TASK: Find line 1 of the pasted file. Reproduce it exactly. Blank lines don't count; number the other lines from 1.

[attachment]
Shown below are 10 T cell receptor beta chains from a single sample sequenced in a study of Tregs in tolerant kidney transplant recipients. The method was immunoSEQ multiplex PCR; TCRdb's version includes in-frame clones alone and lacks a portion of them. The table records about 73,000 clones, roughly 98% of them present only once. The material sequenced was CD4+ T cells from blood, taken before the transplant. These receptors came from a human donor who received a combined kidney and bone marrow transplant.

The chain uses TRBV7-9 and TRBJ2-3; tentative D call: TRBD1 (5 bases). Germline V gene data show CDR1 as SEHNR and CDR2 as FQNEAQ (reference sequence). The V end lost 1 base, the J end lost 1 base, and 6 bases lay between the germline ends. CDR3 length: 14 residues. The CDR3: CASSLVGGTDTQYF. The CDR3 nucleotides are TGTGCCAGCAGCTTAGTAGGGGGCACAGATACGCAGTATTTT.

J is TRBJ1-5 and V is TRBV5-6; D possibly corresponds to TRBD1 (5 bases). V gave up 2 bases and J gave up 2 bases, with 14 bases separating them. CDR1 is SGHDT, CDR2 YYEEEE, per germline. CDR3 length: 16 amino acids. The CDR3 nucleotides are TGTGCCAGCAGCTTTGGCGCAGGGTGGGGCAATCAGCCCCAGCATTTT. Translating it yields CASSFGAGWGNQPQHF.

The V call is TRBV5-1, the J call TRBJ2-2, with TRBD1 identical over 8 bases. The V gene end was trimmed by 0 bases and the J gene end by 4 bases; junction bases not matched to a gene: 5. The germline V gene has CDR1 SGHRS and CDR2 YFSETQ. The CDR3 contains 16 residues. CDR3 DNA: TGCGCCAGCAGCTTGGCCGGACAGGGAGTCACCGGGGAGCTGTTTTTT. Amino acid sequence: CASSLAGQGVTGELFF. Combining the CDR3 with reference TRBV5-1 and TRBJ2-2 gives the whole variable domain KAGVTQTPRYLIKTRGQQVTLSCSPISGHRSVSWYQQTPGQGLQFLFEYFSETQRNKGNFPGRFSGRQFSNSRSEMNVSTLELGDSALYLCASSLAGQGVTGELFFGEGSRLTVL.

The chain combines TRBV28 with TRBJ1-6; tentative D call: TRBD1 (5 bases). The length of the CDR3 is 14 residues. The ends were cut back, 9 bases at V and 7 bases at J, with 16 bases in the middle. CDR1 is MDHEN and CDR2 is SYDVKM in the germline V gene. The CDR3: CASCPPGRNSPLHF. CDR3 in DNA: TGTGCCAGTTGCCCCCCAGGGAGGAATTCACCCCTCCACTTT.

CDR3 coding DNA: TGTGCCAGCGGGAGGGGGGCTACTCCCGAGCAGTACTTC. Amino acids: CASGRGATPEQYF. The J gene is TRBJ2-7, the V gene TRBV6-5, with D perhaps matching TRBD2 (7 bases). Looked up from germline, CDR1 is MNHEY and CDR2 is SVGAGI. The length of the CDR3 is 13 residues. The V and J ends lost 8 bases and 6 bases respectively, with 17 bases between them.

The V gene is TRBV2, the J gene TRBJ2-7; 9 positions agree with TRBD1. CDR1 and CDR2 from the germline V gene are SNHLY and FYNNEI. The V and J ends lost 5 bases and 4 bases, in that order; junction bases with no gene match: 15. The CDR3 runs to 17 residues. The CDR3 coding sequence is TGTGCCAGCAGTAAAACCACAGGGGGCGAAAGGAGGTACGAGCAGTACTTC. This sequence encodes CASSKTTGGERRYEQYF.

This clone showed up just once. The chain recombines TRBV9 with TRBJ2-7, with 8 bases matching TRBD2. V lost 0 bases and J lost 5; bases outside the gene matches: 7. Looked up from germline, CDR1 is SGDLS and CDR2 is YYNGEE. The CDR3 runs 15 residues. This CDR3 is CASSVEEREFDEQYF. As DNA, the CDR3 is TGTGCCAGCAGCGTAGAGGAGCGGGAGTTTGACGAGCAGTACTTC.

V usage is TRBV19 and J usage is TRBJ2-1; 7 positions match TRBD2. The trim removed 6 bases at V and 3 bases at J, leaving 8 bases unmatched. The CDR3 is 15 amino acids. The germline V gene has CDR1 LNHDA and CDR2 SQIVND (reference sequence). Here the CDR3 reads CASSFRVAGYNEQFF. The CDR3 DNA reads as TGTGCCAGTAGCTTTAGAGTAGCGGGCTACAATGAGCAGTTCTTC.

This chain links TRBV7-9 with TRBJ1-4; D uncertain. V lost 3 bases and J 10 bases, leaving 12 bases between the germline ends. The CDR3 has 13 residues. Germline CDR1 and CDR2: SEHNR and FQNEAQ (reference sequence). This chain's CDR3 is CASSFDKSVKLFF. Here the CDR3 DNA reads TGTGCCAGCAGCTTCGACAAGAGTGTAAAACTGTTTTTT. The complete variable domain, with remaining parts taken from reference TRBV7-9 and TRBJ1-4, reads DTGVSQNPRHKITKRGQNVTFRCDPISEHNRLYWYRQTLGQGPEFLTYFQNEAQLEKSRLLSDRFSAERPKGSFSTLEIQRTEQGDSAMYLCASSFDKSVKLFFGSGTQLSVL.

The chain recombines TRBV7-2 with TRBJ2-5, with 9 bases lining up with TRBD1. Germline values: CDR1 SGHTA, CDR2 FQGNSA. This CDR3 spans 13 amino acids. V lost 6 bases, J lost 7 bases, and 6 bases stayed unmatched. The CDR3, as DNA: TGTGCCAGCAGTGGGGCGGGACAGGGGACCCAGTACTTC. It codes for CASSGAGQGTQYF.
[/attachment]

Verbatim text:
Shown below are 10 T cell receptor beta chains from a single sample sequenced in a study of Tregs in tolerant kidney transplant recipients. The method was immunoSEQ multiplex PCR; TCRdb's version includes in-frame clones alone and lacks a portion of them. The table records about 73,000 clones, roughly 98% of them present only once. The material sequenced was CD4+ T cells from blood, taken before the transplant. These receptors came from a human donor who received a combined kidney and bone marrow transplant.